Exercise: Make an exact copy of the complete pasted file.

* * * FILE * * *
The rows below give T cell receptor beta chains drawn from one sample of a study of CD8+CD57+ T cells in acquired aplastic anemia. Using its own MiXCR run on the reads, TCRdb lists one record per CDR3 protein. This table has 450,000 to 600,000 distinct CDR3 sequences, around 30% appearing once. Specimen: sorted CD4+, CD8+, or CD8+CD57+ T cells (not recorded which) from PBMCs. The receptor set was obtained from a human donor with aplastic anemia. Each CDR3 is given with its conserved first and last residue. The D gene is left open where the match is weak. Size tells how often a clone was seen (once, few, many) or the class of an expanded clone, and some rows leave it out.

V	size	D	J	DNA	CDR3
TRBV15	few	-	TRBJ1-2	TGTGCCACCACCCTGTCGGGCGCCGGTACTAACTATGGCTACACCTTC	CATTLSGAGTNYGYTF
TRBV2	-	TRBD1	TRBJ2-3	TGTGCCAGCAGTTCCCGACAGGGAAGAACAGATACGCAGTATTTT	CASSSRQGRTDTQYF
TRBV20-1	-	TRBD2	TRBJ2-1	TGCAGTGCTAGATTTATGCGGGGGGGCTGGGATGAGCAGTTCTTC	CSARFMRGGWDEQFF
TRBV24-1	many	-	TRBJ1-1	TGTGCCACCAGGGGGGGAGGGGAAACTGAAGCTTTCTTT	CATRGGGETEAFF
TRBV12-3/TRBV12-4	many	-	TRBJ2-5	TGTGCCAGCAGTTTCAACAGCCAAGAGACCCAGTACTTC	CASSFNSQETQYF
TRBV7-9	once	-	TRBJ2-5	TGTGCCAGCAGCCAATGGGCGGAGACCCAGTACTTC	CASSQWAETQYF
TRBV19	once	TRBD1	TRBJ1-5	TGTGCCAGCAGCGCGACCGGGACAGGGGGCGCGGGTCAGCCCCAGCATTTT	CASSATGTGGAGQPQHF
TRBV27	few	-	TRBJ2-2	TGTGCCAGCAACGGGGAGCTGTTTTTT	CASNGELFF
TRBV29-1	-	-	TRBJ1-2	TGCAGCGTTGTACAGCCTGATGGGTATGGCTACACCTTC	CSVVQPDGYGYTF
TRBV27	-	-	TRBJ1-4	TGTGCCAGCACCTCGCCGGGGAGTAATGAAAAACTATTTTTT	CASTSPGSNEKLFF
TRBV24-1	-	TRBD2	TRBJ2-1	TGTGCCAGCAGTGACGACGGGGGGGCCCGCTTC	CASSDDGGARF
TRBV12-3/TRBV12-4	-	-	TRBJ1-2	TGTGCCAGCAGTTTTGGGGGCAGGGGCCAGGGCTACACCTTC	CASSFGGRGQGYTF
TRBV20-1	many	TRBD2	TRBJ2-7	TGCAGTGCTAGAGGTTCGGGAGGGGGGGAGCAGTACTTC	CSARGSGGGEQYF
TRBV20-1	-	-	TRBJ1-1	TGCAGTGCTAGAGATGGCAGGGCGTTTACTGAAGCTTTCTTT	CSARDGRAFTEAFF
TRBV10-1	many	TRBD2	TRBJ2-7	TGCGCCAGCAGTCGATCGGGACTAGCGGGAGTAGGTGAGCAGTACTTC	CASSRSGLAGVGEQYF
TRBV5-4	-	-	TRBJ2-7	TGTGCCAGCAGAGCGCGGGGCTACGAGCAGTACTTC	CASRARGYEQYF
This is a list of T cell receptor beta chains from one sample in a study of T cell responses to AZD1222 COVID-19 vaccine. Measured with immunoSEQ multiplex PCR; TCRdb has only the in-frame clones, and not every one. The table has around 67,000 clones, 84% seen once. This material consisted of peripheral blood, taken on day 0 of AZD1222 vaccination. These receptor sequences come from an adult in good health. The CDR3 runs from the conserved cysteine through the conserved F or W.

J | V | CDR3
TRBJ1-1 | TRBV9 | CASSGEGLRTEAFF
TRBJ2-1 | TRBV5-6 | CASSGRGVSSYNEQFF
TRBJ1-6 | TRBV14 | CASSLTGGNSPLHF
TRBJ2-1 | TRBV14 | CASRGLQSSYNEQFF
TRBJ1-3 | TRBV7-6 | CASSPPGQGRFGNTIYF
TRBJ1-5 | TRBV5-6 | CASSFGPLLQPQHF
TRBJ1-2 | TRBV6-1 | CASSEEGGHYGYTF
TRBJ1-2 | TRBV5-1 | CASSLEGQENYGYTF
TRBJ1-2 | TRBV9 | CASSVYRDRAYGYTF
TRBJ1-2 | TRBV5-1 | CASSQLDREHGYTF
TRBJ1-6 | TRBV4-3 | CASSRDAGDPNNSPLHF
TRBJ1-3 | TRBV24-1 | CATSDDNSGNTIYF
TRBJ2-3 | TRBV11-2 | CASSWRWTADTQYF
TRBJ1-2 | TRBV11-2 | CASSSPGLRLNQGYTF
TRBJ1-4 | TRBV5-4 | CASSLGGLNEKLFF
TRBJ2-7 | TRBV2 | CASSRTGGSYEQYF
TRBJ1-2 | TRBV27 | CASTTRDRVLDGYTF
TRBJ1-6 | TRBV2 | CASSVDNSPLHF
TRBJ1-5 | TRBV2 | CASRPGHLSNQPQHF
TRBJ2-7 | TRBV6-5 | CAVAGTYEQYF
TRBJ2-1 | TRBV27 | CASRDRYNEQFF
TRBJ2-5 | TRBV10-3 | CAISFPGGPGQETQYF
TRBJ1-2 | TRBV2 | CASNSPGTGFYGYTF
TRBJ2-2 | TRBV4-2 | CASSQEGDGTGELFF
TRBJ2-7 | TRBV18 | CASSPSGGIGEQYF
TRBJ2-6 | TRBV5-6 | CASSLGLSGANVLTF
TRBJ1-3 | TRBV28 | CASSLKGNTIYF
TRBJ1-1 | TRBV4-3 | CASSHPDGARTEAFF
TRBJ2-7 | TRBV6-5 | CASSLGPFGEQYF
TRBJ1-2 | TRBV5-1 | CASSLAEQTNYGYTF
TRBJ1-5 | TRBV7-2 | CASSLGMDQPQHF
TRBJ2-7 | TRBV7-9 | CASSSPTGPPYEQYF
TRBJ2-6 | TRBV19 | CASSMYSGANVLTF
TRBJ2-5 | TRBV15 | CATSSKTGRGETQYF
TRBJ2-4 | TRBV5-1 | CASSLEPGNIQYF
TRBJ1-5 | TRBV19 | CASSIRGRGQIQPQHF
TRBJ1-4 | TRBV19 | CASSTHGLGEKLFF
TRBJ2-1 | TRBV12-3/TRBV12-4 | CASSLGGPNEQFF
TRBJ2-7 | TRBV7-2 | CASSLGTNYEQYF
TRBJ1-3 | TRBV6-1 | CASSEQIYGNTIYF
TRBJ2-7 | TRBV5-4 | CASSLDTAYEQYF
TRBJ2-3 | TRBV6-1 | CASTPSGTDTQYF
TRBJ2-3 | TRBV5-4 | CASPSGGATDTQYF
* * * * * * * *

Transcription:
The rows below give T cell receptor beta chains drawn from one sample of a study of CD8+CD57+ T cells in acquired aplastic anemia. Using its own MiXCR run on the reads, TCRdb lists one record per CDR3 protein. This table has 450,000 to 600,000 distinct CDR3 sequences, around 30% appearing once. Specimen: sorted CD4+, CD8+, or CD8+CD57+ T cells (not recorded which) from PBMCs. The receptor set was obtained from a human donor with aplastic anemia. Each CDR3 is given with its conserved first and last residue. The D gene is left open where the match is weak. Size tells how often a clone was seen (once, few, many) or the class of an expanded clone, and some rows leave it out.

V	size	D	J	DNA	CDR3
TRBV15	few	-	TRBJ1-2	TGTGCCACCACCCTGTCGGGCGCCGGTACTAACTATGGCTACACCTTC	CATTLSGAGTNYGYTF
TRBV2	-	TRBD1	TRBJ2-3	TGTGCCAGCAGTTCCCGACAGGGAAGAACAGATACGCAGTATTTT	CASSSRQGRTDTQYF
TRBV20-1	-	TRBD2	TRBJ2-1	TGCAGTGCTAGATTTATGCGGGGGGGCTGGGATGAGCAGTTCTTC	CSARFMRGGWDEQFF
TRBV24-1	many	-	TRBJ1-1	TGTGCCACCAGGGGGGGAGGGGAAACTGAAGCTTTCTTT	CATRGGGETEAFF
TRBV12-3/TRBV12-4	many	-	TRBJ2-5	TGTGCCAGCAGTTTCAACAGCCAAGAGACCCAGTACTTC	CASSFNSQETQYF
TRBV7-9	once	-	TRBJ2-5	TGTGCCAGCAGCCAATGGGCGGAGACCCAGTACTTC	CASSQWAETQYF
TRBV19	once	TRBD1	TRBJ1-5	TGTGCCAGCAGCGCGACCGGGACAGGGGGCGCGGGTCAGCCCCAGCATTTT	CASSATGTGGAGQPQHF
TRBV27	few	-	TRBJ2-2	TGTGCCAGCAACGGGGAGCTGTTTTTT	CASNGELFF
TRBV29-1	-	-	TRBJ1-2	TGCAGCGTTGTACAGCCTGATGGGTATGGCTACACCTTC	CSVVQPDGYGYTF
TRBV27	-	-	TRBJ1-4	TGTGCCAGCACCTCGCCGGGGAGTAATGAAAAACTATTTTTT	CASTSPGSNEKLFF
TRBV24-1	-	TRBD2	TRBJ2-1	TGTGCCAGCAGTGACGACGGGGGGGCCCGCTTC	CASSDDGGARF
TRBV12-3/TRBV12-4	-	-	TRBJ1-2	TGTGCCAGCAGTTTTGGGGGCAGGGGCCAGGGCTACACCTTC	CASSFGGRGQGYTF
TRBV20-1	many	TRBD2	TRBJ2-7	TGCAGTGCTAGAGGTTCGGGAGGGGGGGAGCAGTACTTC	CSARGSGGGEQYF
TRBV20-1	-	-	TRBJ1-1	TGCAGTGCTAGAGATGGCAGGGCGTTTACTGAAGCTTTCTTT	CSARDGRAFTEAFF
TRBV10-1	many	TRBD2	TRBJ2-7	TGCGCCAGCAGTCGATCGGGACTAGCGGGAGTAGGTGAGCAGTACTTC	CASSRSGLAGVGEQYF
TRBV5-4	-	-	TRBJ2-7	TGTGCCAGCAGAGCGCGGGGCTACGAGCAGTACTTC	CASRARGYEQYF
This is a list of T cell receptor beta chains from one sample in a study of T cell responses to AZD1222 COVID-19 vaccine. Measured with immunoSEQ multiplex PCR; TCRdb has only the in-frame clones, and not every one. The table has around 67,000 clones, 84% seen once. This material consisted of peripheral blood, taken on day 0 of AZD1222 vaccination. These receptor sequences come from an adult in good health. The CDR3 runs from the conserved cysteine through the conserved F or W.

J | V | CDR3
TRBJ1-1 | TRBV9 | CASSGEGLRTEAFF
TRBJ2-1 | TRBV5-6 | CASSGRGVSSYNEQFF
TRBJ1-6 | TRBV14 | CASSLTGGNSPLHF
TRBJ2-1 | TRBV14 | CASRGLQSSYNEQFF
TRBJ1-3 | TRBV7-6 | CASSPPGQGRFGNTIYF
TRBJ1-5 | TRBV5-6 | CASSFGPLLQPQHF
TRBJ1-2 | TRBV6-1 | CASSEEGGHYGYTF
TRBJ1-2 | TRBV5-1 | CASSLEGQENYGYTF
TRBJ1-2 | TRBV9 | CASSVYRDRAYGYTF
TRBJ1-2 | TRBV5-1 | CASSQLDREHGYTF
TRBJ1-6 | TRBV4-3 | CASSRDAGDPNNSPLHF
TRBJ1-3 | TRBV24-1 | CATSDDNSGNTIYF
TRBJ2-3 | TRBV11-2 | CASSWRWTADTQYF
TRBJ1-2 | TRBV11-2 | CASSSPGLRLNQGYTF
TRBJ1-4 | TRBV5-4 | CASSLGGLNEKLFF
TRBJ2-7 | TRBV2 | CASSRTGGSYEQYF
TRBJ1-2 | TRBV27 | CASTTRDRVLDGYTF
TRBJ1-6 | TRBV2 | CASSVDNSPLHF
TRBJ1-5 | TRBV2 | CASRPGHLSNQPQHF
TRBJ2-7 | TRBV6-5 | CAVAGTYEQYF
TRBJ2-1 | TRBV27 | CASRDRYNEQFF
TRBJ2-5 | TRBV10-3 | CAISFPGGPGQETQYF
TRBJ1-2 | TRBV2 | CASNSPGTGFYGYTF
TRBJ2-2 | TRBV4-2 | CASSQEGDGTGELFF
TRBJ2-7 | TRBV18 | CASSPSGGIGEQYF
TRBJ2-6 | TRBV5-6 | CASSLGLSGANVLTF
TRBJ1-3 | TRBV28 | CASSLKGNTIYF
TRBJ1-1 | TRBV4-3 | CASSHPDGARTEAFF
TRBJ2-7 | TRBV6-5 | CASSLGPFGEQYF
TRBJ1-2 | TRBV5-1 | CASSLAEQTNYGYTF
TRBJ1-5 | TRBV7-2 | CASSLGMDQPQHF
TRBJ2-7 | TRBV7-9 | CASSSPTGPPYEQYF
TRBJ2-6 | TRBV19 | CASSMYSGANVLTF
TRBJ2-5 | TRBV15 | CATSSKTGRGETQYF
TRBJ2-4 | TRBV5-1 | CASSLEPGNIQYF
TRBJ1-5 | TRBV19 | CASSIRGRGQIQPQHF
TRBJ1-4 | TRBV19 | CASSTHGLGEKLFF
TRBJ2-1 | TRBV12-3/TRBV12-4 | CASSLGGPNEQFF
TRBJ2-7 | TRBV7-2 | CASSLGTNYEQYF
TRBJ1-3 | TRBV6-1 | CASSEQIYGNTIYF
TRBJ2-7 | TRBV5-4 | CASSLDTAYEQYF
TRBJ2-3 | TRBV6-1 | CASTPSGTDTQYF
TRBJ2-3 | TRBV5-4 | CASPSGGATDTQYF